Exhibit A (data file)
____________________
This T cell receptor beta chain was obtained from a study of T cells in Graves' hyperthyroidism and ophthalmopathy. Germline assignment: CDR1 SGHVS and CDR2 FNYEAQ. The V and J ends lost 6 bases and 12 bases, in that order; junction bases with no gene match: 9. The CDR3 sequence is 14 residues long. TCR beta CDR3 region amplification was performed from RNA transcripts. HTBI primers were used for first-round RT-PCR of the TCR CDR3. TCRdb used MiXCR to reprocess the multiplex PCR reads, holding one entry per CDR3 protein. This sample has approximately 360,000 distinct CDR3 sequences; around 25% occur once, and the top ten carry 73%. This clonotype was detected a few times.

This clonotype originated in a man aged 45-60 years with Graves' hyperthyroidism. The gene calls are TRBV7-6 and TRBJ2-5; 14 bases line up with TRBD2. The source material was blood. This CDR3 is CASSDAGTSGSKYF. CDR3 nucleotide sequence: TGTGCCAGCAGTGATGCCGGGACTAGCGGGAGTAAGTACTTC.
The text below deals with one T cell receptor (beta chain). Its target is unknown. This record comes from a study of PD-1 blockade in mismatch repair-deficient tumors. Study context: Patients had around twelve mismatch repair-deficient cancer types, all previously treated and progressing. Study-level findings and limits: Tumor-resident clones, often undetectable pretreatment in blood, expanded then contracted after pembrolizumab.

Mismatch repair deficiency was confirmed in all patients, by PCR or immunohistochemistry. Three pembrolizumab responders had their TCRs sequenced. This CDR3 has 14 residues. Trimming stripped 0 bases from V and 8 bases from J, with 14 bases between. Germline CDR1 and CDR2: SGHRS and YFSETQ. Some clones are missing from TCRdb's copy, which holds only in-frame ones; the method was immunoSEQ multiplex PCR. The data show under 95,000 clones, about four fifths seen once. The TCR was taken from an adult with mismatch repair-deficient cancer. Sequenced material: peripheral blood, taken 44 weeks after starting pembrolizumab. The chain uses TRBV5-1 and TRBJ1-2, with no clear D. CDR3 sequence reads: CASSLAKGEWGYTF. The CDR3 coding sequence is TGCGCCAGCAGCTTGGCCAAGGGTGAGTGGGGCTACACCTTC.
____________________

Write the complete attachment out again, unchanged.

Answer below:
This T cell receptor beta chain was obtained from a study of T cells in Graves' hyperthyroidism and ophthalmopathy. Germline assignment: CDR1 SGHVS and CDR2 FNYEAQ. The V and J ends lost 6 bases and 12 bases, in that order; junction bases with no gene match: 9. The CDR3 sequence is 14 residues long. TCR beta CDR3 region amplification was performed from RNA transcripts. HTBI primers were used for first-round RT-PCR of the TCR CDR3. TCRdb used MiXCR to reprocess the multiplex PCR reads, holding one entry per CDR3 protein. This sample has approximately 360,000 distinct CDR3 sequences; around 25% occur once, and the top ten carry 73%. This clonotype was detected a few times.

This clonotype originated in a man aged 45-60 years with Graves' hyperthyroidism. The gene calls are TRBV7-6 and TRBJ2-5; 14 bases line up with TRBD2. The source material was blood. This CDR3 is CASSDAGTSGSKYF. CDR3 nucleotide sequence: TGTGCCAGCAGTGATGCCGGGACTAGCGGGAGTAAGTACTTC.
The text below deals with one T cell receptor (beta chain). Its target is unknown. This record comes from a study of PD-1 blockade in mismatch repair-deficient tumors. Study context: Patients had around twelve mismatch repair-deficient cancer types, all previously treated and progressing. Study-level findings and limits: Tumor-resident clones, often undetectable pretreatment in blood, expanded then contracted after pembrolizumab.

Mismatch repair deficiency was confirmed in all patients, by PCR or immunohistochemistry. Three pembrolizumab responders had their TCRs sequenced. This CDR3 has 14 residues. Trimming stripped 0 bases from V and 8 bases from J, with 14 bases between. Germline CDR1 and CDR2: SGHRS and YFSETQ. Some clones are missing from TCRdb's copy, which holds only in-frame ones; the method was immunoSEQ multiplex PCR. The data show under 95,000 clones, about four fifths seen once. The TCR was taken from an adult with mismatch repair-deficient cancer. Sequenced material: peripheral blood, taken 44 weeks after starting pembrolizumab. The chain uses TRBV5-1 and TRBJ1-2, with no clear D. CDR3 sequence reads: CASSLAKGEWGYTF. The CDR3 coding sequence is TGCGCCAGCAGCTTGGCCAAGGGTGAGTGGGGCTACACCTTC.